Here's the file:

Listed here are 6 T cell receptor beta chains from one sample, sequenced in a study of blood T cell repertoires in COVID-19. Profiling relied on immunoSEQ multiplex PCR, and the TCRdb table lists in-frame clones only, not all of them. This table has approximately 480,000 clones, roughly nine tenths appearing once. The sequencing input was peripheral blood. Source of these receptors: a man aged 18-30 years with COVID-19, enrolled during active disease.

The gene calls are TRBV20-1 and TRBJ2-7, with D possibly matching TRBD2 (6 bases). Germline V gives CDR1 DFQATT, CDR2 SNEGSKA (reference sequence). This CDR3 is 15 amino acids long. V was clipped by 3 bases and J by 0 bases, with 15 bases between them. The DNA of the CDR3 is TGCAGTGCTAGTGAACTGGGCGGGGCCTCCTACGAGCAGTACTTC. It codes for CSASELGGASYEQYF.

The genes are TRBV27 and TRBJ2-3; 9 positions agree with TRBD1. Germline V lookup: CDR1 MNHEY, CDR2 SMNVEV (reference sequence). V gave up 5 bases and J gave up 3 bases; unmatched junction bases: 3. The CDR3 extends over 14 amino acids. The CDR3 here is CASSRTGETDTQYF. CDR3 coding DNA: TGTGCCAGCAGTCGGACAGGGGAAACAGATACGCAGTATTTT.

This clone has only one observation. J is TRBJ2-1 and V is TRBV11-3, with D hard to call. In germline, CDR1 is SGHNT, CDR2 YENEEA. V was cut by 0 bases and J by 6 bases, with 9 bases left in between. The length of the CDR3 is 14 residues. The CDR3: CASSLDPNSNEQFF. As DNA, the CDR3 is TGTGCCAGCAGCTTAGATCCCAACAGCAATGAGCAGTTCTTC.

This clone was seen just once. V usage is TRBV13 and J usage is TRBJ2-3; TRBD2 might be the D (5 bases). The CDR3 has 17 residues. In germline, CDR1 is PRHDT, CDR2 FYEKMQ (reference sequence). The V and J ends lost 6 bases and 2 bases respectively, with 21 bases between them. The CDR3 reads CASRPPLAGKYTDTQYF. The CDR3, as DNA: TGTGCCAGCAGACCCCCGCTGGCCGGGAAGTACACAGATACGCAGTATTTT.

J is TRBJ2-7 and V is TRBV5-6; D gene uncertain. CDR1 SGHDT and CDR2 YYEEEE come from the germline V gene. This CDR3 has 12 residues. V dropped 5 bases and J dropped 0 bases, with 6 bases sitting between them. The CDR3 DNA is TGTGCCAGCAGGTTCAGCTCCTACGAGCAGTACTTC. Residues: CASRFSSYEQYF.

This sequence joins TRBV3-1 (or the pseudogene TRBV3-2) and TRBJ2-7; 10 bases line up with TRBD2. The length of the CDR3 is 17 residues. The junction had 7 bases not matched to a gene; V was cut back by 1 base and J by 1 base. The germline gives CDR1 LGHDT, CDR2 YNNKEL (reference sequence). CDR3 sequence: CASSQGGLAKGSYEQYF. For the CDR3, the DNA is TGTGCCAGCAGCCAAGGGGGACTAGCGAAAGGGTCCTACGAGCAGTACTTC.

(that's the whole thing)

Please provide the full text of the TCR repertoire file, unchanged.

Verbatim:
Listed here are 6 T cell receptor beta chains from one sample, sequenced in a study of blood T cell repertoires in COVID-19. Profiling relied on immunoSEQ multiplex PCR, and the TCRdb table lists in-frame clones only, not all of them. This table has approximately 480,000 clones, roughly nine tenths appearing once. The sequencing input was peripheral blood. Source of these receptors: a man aged 18-30 years with COVID-19, enrolled during active disease.

The gene calls are TRBV20-1 and TRBJ2-7, with D possibly matching TRBD2 (6 bases). Germline V gives CDR1 DFQATT, CDR2 SNEGSKA (reference sequence). This CDR3 is 15 amino acids long. V was clipped by 3 bases and J by 0 bases, with 15 bases between them. The DNA of the CDR3 is TGCAGTGCTAGTGAACTGGGCGGGGCCTCCTACGAGCAGTACTTC. It codes for CSASELGGASYEQYF.

The genes are TRBV27 and TRBJ2-3; 9 positions agree with TRBD1. Germline V lookup: CDR1 MNHEY, CDR2 SMNVEV (reference sequence). V gave up 5 bases and J gave up 3 bases; unmatched junction bases: 3. The CDR3 extends over 14 amino acids. The CDR3 here is CASSRTGETDTQYF. CDR3 coding DNA: TGTGCCAGCAGTCGGACAGGGGAAACAGATACGCAGTATTTT.

This clone has only one observation. J is TRBJ2-1 and V is TRBV11-3, with D hard to call. In germline, CDR1 is SGHNT, CDR2 YENEEA. V was cut by 0 bases and J by 6 bases, with 9 bases left in between. The length of the CDR3 is 14 residues. The CDR3: CASSLDPNSNEQFF. As DNA, the CDR3 is TGTGCCAGCAGCTTAGATCCCAACAGCAATGAGCAGTTCTTC.

This clone was seen just once. V usage is TRBV13 and J usage is TRBJ2-3; TRBD2 might be the D (5 bases). The CDR3 has 17 residues. In germline, CDR1 is PRHDT, CDR2 FYEKMQ (reference sequence). The V and J ends lost 6 bases and 2 bases respectively, with 21 bases between them. The CDR3 reads CASRPPLAGKYTDTQYF. The CDR3, as DNA: TGTGCCAGCAGACCCCCGCTGGCCGGGAAGTACACAGATACGCAGTATTTT.

J is TRBJ2-7 and V is TRBV5-6; D gene uncertain. CDR1 SGHDT and CDR2 YYEEEE come from the germline V gene. This CDR3 has 12 residues. V dropped 5 bases and J dropped 0 bases, with 6 bases sitting between them. The CDR3 DNA is TGTGCCAGCAGGTTCAGCTCCTACGAGCAGTACTTC. Residues: CASRFSSYEQYF.

This sequence joins TRBV3-1 (or the pseudogene TRBV3-2) and TRBJ2-7; 10 bases line up with TRBD2. The length of the CDR3 is 17 residues. The junction had 7 bases not matched to a gene; V was cut back by 1 base and J by 1 base. The germline gives CDR1 LGHDT, CDR2 YNNKEL (reference sequence). CDR3 sequence: CASSQGGLAKGSYEQYF. For the CDR3, the DNA is TGTGCCAGCAGCCAAGGGGGACTAGCGAAAGGGTCCTACGAGCAGTACTTC.